In cybersecurity we chant the C-I-A mantra of maintaining Confidentiality, Integrity, and Availability. Does being available imply being discoverable and accessible? It seems to me it should. For public information we rely on internet search engines. And Google is the Big Dog among search engines. To be truly accessible, our search engines should be neutral in selecting and sorting results, and transparent in the basics of operations. They can be such, even as they use proprietary algorithms. I think Google may fail us in that arena (such a surprise, eh?).
Such a simple demonstration. A new movie is being released this week, in a limited theater and online release. Last night I used Google to find the web site to buy a ticket. Using search term 2000 mules gave me two pages of web articles about the move. Finally, half way down the third page of search results I found 2000mules.com. Huh? three pages to find the site which is exactly the search? This morning, preparing for this post, I tried again. This time the website was the last listing on page 2 of the Google search. Compare that to using exactly the same search on Duck Duck Go, where the eponymous web site is the very first item on the results page. Repeating the same search on Microsoft’s Bing also gives us 2000mules.com as the very first item on the result page.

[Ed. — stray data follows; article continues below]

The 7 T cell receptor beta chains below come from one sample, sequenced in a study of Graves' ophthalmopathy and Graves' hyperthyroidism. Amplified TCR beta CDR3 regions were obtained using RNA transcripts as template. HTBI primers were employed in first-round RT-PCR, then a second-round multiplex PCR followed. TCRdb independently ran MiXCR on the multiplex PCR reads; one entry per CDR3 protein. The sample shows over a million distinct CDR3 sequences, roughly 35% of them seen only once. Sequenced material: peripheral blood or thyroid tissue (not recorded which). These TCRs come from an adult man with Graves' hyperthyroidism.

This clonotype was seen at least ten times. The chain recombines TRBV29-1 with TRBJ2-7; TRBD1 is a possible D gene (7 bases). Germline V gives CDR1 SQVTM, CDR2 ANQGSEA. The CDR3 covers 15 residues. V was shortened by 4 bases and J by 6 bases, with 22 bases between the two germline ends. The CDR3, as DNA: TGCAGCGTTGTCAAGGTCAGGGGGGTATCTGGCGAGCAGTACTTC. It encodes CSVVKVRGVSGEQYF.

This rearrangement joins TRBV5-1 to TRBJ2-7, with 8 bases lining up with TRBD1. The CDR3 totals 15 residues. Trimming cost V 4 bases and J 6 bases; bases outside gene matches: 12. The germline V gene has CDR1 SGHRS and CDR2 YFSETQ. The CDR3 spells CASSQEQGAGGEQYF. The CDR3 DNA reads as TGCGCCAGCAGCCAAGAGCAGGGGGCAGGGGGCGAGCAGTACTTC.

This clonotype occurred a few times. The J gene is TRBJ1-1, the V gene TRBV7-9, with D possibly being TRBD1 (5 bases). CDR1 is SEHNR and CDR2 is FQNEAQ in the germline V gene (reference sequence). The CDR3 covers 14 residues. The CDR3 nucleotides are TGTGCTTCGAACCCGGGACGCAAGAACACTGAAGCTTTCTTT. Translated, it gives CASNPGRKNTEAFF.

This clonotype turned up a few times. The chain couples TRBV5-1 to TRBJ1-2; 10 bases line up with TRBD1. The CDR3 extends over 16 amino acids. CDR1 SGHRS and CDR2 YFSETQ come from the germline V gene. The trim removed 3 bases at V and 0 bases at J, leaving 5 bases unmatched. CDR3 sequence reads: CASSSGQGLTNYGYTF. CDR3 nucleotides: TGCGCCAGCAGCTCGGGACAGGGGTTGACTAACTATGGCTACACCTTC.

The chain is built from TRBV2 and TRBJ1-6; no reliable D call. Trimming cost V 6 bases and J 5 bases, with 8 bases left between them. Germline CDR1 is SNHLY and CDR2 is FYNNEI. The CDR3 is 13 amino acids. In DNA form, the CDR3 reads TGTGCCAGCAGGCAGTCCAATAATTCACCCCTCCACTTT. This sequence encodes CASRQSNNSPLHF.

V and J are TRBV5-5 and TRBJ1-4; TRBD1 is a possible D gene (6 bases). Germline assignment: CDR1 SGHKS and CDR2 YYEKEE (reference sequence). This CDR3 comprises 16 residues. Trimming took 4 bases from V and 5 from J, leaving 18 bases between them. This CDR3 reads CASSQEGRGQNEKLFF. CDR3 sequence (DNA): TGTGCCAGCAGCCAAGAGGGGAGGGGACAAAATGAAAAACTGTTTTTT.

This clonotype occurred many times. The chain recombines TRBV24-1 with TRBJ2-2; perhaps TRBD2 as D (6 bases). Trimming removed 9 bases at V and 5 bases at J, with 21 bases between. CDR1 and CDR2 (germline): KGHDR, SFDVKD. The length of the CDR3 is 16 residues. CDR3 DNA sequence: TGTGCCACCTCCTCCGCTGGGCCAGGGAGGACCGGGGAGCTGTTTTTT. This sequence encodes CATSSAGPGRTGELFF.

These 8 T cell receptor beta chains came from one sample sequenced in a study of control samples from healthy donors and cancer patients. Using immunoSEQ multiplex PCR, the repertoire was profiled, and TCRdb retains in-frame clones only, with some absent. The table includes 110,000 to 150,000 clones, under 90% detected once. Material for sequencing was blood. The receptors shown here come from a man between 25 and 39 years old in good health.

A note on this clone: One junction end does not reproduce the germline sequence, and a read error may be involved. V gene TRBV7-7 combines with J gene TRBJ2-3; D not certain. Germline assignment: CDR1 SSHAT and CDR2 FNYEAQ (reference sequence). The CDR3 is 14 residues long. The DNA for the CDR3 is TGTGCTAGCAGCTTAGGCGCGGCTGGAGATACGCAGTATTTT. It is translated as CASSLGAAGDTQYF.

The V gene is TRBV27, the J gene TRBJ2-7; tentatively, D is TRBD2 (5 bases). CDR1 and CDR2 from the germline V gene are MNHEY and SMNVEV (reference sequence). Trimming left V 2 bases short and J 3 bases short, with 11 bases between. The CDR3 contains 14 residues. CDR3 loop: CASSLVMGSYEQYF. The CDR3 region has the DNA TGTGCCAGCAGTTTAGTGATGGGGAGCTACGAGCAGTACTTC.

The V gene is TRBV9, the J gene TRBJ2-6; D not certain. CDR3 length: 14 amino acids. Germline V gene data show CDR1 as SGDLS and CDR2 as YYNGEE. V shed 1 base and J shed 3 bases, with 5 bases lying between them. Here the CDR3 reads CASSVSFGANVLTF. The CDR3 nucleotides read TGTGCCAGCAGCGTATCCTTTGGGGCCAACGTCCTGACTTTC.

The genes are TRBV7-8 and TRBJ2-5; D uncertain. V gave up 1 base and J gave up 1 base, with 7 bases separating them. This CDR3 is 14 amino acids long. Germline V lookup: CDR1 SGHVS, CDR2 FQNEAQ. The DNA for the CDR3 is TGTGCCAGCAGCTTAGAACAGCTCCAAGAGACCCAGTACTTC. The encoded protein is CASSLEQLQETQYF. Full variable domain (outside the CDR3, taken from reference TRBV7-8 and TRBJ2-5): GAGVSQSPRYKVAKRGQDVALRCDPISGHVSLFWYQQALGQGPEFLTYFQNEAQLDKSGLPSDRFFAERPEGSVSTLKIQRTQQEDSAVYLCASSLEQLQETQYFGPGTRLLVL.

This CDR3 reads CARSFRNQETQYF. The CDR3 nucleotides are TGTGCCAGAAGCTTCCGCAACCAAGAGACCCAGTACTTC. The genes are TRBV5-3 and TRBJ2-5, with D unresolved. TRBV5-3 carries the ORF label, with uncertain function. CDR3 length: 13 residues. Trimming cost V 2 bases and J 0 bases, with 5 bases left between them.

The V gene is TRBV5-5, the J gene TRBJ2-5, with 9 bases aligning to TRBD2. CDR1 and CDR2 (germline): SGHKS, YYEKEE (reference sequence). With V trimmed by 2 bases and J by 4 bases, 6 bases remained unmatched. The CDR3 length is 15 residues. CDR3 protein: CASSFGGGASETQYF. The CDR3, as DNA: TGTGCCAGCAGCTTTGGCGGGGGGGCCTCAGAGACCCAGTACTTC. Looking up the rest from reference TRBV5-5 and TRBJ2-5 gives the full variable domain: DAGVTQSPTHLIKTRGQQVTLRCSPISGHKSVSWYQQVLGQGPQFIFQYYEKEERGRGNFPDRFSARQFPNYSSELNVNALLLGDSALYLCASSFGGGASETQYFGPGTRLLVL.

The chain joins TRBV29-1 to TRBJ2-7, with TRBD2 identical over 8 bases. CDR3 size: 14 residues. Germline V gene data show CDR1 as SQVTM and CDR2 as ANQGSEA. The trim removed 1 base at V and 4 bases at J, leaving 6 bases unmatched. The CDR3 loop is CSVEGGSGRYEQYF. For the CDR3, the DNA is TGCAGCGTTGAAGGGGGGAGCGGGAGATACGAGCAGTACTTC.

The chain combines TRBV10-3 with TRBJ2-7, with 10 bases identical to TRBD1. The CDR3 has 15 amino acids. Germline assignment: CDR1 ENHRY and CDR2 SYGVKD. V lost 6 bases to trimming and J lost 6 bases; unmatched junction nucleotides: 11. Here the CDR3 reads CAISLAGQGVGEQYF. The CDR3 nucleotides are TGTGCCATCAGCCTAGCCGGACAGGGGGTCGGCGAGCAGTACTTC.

Gee, ya think Google might have a thumb on the scale?
Hi @CraginS Well it really does come down to how the inherent Google AI was developed and what was its objective - help the advertisers make more money?
What was the aim of the AI, who developed it, what bias intrinsically was applied by the developers, was it validated, tested and checked by an ethics board? Was in fact the search outside of the parameters of the AI itself? Was it re-validated? Rather than giving you the spin around? How other actors received a piece of the pie?